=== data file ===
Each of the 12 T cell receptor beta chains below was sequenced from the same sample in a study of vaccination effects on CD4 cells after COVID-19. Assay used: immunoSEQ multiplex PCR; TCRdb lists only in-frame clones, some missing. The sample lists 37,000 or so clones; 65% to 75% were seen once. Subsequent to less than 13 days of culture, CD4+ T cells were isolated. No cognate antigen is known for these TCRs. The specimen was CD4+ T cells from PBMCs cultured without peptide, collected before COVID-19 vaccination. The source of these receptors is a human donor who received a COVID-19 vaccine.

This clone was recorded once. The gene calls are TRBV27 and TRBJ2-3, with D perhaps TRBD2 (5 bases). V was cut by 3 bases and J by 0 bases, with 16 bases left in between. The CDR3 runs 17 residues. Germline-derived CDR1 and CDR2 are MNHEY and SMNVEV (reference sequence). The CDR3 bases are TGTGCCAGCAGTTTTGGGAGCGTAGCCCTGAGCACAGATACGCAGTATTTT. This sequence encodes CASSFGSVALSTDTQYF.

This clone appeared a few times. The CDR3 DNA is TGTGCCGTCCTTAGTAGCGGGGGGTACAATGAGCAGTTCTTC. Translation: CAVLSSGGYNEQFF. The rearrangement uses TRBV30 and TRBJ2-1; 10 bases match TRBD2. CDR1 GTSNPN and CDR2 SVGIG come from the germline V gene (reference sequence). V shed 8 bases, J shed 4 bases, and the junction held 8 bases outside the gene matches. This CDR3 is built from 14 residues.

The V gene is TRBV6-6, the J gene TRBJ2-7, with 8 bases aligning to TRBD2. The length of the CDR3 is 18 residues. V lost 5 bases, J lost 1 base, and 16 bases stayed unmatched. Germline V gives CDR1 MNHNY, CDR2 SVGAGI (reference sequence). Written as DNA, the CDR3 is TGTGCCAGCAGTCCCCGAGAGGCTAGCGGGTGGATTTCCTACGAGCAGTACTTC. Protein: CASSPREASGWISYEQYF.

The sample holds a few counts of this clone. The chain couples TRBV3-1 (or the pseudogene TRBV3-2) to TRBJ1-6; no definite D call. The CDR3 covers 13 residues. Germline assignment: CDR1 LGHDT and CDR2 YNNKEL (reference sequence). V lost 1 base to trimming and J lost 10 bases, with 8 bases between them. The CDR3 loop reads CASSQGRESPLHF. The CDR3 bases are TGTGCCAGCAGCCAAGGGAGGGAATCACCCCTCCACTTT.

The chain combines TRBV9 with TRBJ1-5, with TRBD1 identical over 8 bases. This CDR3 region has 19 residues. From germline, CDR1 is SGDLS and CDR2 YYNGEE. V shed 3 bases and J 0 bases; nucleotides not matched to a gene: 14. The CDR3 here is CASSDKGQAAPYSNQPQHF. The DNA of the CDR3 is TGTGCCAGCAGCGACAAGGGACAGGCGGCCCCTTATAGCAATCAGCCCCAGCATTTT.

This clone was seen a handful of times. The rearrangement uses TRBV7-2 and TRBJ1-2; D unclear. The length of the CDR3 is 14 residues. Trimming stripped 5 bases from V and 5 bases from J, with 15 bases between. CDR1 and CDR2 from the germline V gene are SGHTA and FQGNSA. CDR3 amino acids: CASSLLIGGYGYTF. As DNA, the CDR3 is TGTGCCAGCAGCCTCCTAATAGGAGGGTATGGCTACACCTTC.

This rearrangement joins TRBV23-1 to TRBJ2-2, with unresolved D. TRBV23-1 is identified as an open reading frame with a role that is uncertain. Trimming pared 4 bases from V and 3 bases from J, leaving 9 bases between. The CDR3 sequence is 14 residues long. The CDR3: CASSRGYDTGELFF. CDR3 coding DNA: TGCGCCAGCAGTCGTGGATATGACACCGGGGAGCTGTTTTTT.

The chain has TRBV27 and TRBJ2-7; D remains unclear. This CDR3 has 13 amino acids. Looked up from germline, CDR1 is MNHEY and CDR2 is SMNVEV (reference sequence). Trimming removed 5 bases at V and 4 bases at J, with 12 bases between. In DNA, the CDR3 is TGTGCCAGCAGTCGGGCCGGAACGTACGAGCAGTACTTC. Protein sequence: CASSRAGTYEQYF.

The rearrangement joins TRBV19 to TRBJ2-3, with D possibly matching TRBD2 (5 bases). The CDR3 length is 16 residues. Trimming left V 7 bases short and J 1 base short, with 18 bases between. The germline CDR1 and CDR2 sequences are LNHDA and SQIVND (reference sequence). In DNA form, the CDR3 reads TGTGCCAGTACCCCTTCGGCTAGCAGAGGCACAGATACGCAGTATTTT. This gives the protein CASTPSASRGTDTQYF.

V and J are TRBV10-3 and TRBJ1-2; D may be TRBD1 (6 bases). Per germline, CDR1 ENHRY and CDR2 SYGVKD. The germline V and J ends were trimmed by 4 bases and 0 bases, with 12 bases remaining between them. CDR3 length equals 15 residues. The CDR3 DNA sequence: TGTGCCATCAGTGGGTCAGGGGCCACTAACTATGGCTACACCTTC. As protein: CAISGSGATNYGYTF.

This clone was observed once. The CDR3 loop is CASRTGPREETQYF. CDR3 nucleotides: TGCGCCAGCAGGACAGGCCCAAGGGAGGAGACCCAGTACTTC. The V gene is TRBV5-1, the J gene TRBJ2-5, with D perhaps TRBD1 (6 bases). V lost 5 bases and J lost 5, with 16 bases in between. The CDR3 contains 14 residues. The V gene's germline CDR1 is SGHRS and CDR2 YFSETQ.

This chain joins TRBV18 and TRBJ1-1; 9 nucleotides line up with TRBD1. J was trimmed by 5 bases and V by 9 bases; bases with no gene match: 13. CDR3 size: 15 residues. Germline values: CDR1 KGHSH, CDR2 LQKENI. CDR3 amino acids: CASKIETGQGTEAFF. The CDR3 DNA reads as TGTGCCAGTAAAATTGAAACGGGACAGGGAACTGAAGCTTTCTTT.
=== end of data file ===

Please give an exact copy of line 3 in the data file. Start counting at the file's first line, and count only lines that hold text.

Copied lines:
This clone appeared a few times. The CDR3 DNA is TGTGCCGTCCTTAGTAGCGGGGGGTACAATGAGCAGTTCTTC. Translation: CAVLSSGGYNEQFF. The rearrangement uses TRBV30 and TRBJ2-1; 10 bases match TRBD2. CDR1 GTSNPN and CDR2 SVGIG come from the germline V gene (reference sequence). V shed 8 bases, J shed 4 bases, and the junction held 8 bases outside the gene matches. This CDR3 is built from 14 residues.